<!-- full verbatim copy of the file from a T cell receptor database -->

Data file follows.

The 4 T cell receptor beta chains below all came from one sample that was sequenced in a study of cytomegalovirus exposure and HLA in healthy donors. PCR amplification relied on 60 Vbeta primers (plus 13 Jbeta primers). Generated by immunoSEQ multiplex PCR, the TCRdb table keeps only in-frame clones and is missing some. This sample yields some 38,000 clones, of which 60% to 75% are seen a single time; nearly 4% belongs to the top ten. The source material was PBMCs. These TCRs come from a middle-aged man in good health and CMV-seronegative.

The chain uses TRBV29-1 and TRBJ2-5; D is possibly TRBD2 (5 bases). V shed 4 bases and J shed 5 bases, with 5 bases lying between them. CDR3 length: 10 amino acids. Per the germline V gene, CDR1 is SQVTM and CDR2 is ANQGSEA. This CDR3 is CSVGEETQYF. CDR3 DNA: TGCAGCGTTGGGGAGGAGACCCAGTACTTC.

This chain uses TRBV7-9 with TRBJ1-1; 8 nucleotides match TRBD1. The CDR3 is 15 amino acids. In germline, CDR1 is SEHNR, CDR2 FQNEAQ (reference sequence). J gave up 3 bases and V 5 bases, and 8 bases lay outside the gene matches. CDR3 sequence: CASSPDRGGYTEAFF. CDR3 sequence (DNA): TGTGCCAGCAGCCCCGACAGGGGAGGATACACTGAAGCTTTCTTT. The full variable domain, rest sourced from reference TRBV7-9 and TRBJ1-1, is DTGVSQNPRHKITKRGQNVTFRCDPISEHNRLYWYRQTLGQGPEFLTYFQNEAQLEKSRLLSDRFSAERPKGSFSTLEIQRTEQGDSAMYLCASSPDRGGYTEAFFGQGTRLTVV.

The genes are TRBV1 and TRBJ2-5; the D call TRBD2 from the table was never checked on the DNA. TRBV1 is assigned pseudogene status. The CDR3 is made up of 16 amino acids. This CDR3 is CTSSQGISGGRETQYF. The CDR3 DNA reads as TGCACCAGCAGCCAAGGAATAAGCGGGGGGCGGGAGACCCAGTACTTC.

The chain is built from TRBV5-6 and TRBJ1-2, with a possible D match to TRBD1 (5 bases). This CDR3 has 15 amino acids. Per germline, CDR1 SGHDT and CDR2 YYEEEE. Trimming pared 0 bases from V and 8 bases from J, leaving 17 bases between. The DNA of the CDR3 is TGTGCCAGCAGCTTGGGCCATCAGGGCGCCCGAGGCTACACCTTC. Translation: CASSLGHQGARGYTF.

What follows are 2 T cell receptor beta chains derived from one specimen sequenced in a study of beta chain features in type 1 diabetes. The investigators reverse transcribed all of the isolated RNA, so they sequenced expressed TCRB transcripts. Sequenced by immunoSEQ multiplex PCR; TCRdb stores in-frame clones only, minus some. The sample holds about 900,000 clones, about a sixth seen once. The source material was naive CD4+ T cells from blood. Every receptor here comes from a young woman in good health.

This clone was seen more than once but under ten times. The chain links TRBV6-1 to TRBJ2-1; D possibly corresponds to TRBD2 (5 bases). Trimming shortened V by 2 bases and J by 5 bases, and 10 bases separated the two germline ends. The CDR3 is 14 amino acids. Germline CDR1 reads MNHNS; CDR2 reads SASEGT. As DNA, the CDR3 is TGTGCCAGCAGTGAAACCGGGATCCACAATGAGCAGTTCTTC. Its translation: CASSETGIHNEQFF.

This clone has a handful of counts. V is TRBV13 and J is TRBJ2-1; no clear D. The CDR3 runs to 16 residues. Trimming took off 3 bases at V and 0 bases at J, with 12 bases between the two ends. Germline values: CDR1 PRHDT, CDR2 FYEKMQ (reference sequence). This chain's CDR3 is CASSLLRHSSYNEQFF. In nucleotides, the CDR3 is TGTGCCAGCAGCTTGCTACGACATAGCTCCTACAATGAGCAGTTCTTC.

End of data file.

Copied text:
The 4 T cell receptor beta chains below all came from one sample that was sequenced in a study of cytomegalovirus exposure and HLA in healthy donors. PCR amplification relied on 60 Vbeta primers (plus 13 Jbeta primers). Generated by immunoSEQ multiplex PCR, the TCRdb table keeps only in-frame clones and is missing some. This sample yields some 38,000 clones, of which 60% to 75% are seen a single time; nearly 4% belongs to the top ten. The source material was PBMCs. These TCRs come from a middle-aged man in good health and CMV-seronegative.

The chain uses TRBV29-1 and TRBJ2-5; D is possibly TRBD2 (5 bases). V shed 4 bases and J shed 5 bases, with 5 bases lying between them. CDR3 length: 10 amino acids. Per the germline V gene, CDR1 is SQVTM and CDR2 is ANQGSEA. This CDR3 is CSVGEETQYF. CDR3 DNA: TGCAGCGTTGGGGAGGAGACCCAGTACTTC.

This chain uses TRBV7-9 with TRBJ1-1; 8 nucleotides match TRBD1. The CDR3 is 15 amino acids. In germline, CDR1 is SEHNR, CDR2 FQNEAQ (reference sequence). J gave up 3 bases and V 5 bases, and 8 bases lay outside the gene matches. CDR3 sequence: CASSPDRGGYTEAFF. CDR3 sequence (DNA): TGTGCCAGCAGCCCCGACAGGGGAGGATACACTGAAGCTTTCTTT. The full variable domain, rest sourced from reference TRBV7-9 and TRBJ1-1, is DTGVSQNPRHKITKRGQNVTFRCDPISEHNRLYWYRQTLGQGPEFLTYFQNEAQLEKSRLLSDRFSAERPKGSFSTLEIQRTEQGDSAMYLCASSPDRGGYTEAFFGQGTRLTVV.

The genes are TRBV1 and TRBJ2-5; the D call TRBD2 from the table was never checked on the DNA. TRBV1 is assigned pseudogene status. The CDR3 is made up of 16 amino acids. This CDR3 is CTSSQGISGGRETQYF. The CDR3 DNA reads as TGCACCAGCAGCCAAGGAATAAGCGGGGGGCGGGAGACCCAGTACTTC.

The chain is built from TRBV5-6 and TRBJ1-2, with a possible D match to TRBD1 (5 bases). This CDR3 has 15 amino acids. Per germline, CDR1 SGHDT and CDR2 YYEEEE. Trimming pared 0 bases from V and 8 bases from J, leaving 17 bases between. The DNA of the CDR3 is TGTGCCAGCAGCTTGGGCCATCAGGGCGCCCGAGGCTACACCTTC. Translation: CASSLGHQGARGYTF.

What follows are 2 T cell receptor beta chains derived from one specimen sequenced in a study of beta chain features in type 1 diabetes. The investigators reverse transcribed all of the isolated RNA, so they sequenced expressed TCRB transcripts. Sequenced by immunoSEQ multiplex PCR; TCRdb stores in-frame clones only, minus some. The sample holds about 900,000 clones, about a sixth seen once. The source material was naive CD4+ T cells from blood. Every receptor here comes from a young woman in good health.

This clone was seen more than once but under ten times. The chain links TRBV6-1 to TRBJ2-1; D possibly corresponds to TRBD2 (5 bases). Trimming shortened V by 2 bases and J by 5 bases, and 10 bases separated the two germline ends. The CDR3 is 14 amino acids. Germline CDR1 reads MNHNS; CDR2 reads SASEGT. As DNA, the CDR3 is TGTGCCAGCAGTGAAACCGGGATCCACAATGAGCAGTTCTTC. Its translation: CASSETGIHNEQFF.

This clone has a handful of counts. V is TRBV13 and J is TRBJ2-1; no clear D. The CDR3 runs to 16 residues. Trimming took off 3 bases at V and 0 bases at J, with 12 bases between the two ends. Germline values: CDR1 PRHDT, CDR2 FYEKMQ (reference sequence). This chain's CDR3 is CASSLLRHSSYNEQFF. In nucleotides, the CDR3 is TGTGCCAGCAGCTTGCTACGACATAGCTCCTACAATGAGCAGTTCTTC.